This video is in remembrance of the Fall of Constantinople to the Turks in 1453. It is remembered with great sorrow. The other purpose of this video is to showcase the touching hymn of Guillaume Du-fay, the Lamentatio sanctae matris ecclesiae Constantinopolitanae, which is the Lament of the Holy Mother Church of Constantinople. It is modified from a part of the Book of Lamentations on the fall of Jerusalem. I included several images with the music. The song’s lyrics and translation are below:
O tres piteulx de tout espoir fontaine,
Pere du filz dont suis mere esplorée,
Plaindre me viens a ta court souveraine,
De ta puissance et de nature humaine,
Qui ont souffert telle durté villaine
Faire à mon filz, qui tant m’a hounourée.
Dont suis de bien et de joye separée,
Sans qui vivant veule entendre mes plaints.
A toy, seul Dieu, du forfait me complains,
Du gref tourment et douloureulx oultrage,
Que voy souffrir au plus bel des humains.
Sans nul confort de tout humain lignage.
O most merciful fount of all hope,
Father of the son whose weeping mother I am:
I come to complain before your sovereign court,
about your power and about human nature,
which have allowed such grievous harm
to be done to my son, who has honored me so much.
For that I am bereft of all good and joy,
without anyone alive to hear my laments.
To you, the only God, I submit my complaints,
about the grievous torment and sorrowful outrage,
which I see the most beautiful of men suffer
without any comfort for the whole human race.
I included two hymns in this video, the first is “Justus Germinabit” compiled from the book of Hosea. The second is “Passer Invenit” from Psalm 84:4-5. The lyrics and rough translation to both is as follows:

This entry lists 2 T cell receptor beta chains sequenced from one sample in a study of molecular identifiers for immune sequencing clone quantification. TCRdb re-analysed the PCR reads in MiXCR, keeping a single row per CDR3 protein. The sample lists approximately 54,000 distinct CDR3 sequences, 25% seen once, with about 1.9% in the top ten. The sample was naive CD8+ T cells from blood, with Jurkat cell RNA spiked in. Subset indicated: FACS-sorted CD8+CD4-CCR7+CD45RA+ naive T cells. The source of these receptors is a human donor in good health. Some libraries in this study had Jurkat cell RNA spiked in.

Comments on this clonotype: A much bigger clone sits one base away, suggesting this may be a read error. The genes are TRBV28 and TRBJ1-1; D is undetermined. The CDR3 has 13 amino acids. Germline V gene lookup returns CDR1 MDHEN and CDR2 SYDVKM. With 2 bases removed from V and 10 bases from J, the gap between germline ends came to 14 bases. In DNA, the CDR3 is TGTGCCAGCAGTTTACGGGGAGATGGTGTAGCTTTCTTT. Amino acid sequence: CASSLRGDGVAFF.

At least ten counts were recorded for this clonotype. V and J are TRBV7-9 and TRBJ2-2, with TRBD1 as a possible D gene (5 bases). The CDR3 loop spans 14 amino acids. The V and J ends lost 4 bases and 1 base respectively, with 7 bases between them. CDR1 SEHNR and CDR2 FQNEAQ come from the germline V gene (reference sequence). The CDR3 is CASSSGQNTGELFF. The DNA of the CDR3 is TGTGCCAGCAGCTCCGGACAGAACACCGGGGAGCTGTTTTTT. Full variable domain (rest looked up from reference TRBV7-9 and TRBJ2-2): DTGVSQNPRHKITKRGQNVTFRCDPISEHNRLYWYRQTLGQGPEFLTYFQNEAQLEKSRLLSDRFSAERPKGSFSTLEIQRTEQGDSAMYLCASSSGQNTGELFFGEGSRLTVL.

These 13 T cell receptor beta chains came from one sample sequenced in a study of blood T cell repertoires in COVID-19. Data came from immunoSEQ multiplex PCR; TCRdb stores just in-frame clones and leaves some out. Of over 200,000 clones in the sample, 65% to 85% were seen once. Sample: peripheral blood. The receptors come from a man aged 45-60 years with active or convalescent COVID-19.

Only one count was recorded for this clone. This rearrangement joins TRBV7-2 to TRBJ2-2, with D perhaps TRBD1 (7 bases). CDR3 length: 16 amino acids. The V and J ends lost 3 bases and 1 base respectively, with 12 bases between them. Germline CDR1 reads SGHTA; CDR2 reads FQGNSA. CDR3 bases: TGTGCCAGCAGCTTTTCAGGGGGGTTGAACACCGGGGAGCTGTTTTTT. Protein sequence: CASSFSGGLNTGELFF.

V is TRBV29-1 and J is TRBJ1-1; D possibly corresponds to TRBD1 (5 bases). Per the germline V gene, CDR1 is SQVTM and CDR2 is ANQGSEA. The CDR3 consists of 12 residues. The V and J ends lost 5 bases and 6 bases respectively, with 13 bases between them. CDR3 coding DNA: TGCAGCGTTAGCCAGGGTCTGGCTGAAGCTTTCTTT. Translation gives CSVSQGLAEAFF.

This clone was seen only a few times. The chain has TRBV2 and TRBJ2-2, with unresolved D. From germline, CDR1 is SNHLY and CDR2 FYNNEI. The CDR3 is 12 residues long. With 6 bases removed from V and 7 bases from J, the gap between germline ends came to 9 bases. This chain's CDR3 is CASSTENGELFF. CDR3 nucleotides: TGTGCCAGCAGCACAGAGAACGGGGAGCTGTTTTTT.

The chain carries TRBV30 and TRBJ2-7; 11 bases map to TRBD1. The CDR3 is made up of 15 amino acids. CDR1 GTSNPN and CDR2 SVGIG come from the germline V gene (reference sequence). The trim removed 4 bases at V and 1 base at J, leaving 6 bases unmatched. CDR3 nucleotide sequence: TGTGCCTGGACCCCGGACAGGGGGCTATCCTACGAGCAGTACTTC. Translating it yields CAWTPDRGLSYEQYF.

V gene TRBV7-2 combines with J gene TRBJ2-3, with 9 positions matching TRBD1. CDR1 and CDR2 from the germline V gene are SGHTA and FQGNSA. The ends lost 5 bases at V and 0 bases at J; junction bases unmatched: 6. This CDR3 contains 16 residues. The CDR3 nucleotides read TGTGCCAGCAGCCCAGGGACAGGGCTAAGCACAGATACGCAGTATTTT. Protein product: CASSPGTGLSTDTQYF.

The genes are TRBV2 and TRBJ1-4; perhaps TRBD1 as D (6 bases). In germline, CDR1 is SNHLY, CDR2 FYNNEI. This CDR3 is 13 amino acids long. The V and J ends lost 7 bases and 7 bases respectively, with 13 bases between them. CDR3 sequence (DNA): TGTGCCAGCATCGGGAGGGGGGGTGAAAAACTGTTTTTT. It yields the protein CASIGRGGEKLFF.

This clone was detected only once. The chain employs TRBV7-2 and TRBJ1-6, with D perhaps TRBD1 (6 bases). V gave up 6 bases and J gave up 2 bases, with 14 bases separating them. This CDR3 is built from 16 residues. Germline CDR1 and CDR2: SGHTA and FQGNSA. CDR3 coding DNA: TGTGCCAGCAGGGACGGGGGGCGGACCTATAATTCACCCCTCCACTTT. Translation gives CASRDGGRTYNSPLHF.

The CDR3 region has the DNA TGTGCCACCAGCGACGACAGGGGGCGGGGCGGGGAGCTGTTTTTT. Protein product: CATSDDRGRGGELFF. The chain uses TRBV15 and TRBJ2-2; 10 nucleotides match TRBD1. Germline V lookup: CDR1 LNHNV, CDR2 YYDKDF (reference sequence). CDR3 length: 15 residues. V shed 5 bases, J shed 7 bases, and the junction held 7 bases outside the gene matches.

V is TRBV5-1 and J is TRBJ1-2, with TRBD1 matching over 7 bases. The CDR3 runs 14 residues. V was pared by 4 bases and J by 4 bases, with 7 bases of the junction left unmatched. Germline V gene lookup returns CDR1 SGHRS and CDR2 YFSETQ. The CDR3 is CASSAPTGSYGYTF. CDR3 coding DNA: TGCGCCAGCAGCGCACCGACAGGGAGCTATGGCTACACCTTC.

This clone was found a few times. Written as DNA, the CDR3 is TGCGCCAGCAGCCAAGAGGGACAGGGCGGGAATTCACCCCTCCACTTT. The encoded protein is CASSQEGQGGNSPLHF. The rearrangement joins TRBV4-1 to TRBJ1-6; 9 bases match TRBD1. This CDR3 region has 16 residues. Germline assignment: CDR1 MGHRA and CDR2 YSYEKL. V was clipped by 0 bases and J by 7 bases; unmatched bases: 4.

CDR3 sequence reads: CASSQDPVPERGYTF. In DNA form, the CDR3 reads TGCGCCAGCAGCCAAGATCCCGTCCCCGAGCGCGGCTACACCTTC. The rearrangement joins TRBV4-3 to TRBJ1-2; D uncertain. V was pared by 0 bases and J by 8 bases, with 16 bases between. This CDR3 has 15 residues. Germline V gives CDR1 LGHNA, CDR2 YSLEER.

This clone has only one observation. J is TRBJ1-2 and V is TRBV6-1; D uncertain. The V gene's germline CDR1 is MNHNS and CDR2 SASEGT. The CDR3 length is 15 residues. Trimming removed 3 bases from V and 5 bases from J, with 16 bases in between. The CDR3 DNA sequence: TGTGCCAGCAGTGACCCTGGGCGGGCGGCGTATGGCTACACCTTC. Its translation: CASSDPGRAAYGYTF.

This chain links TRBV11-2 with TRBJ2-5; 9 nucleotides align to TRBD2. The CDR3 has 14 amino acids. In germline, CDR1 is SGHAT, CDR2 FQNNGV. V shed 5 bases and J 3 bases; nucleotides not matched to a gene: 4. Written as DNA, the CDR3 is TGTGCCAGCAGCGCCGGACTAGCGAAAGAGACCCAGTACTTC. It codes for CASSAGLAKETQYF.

Alleluia. Justus germinabit sicut lilium: et florebit in aeternum ante Dominum. Alleluia.
Alleluia. The just shall spring like the lily: and shall flourish forever before the Lord. Alleluia
Passer invenit sibi domum, et turtur nidum sibi, ubi ponat pullos suos : altaria tua, Domine virtutum, rex meus, et Deus meus. Beati qui habitant in domo tua, Domine; in sæcula sæculorum laudabunt te.
For the sparrow has found herself a house, and the turtle a nest for herself where she may lay her young ones: Your altars, O Lord of hosts, my king and my God. Blessed are they that dwell in your house, O Lord: they shall praise you for ever and ever.
This hymn is taken in its parts from the Song of Songs of Solomon. The painting, which I really love, is Joseph teaching the child Jesus carpentry. It is called “Childhood of Christ” by Gerard van Honthorst. The Latin lyrics and rough English translation follow:
Flores apparuerunt in terra nostra, Tempus putationis advenit; Vox turturis audita est in terra nostra.
Surge, amica mea, speciosa mea, et veni: columba mea, in foraminibus petræ, in caverna maceriæ.
The flowers have appeared in our land, the time of pruning is come: the voice of the turtle is heard in our land.
Arise, my love, my beautiful one, and come: my dove, in the clefts of the rock, in the hollow places of the wall.
This is the same hymn as my previous video. The difference is, that the previous video was the Greek version and this one is Slavonic. There follows the Slavonic lyrics, the English phonetic, and the English rough translation:
Достойно есть, яко воистинну,
блажити Тя, Богородицу,
присноблаженную и пренепорочную,
и Матерь Бога нашего.
и славнѣйшую безъ сравненія Серафимъ,
безъ истлѣнія Бога Слова рождшую,
сущую Богородицу Тя величаемъ.
Dostoĭno yestʹ , yako voistinnu ,
blazhiti Tya , Bogoroditsu ,
prisnoblazhennuyu i preneporochnuyu ,
i Materʹ Boga nashego .
i slavnѣĭshuyu bezʺ sravneníya Serafimʺ ,
bezʺ istlѣníya Boga Slova rozhdshuyu ,
sushchuyu Bogoroditsu Tya velichaemʺ .
It is truly right to bless thee, O Theotokos,
ever blessed, and most pure, and the Mother of our God.
More honorable than the cherubim,
and beyond compare more glorious than the seraphim.
Without corruption thou gavest birth to God the Word.
True Theotokos, we magnify thee.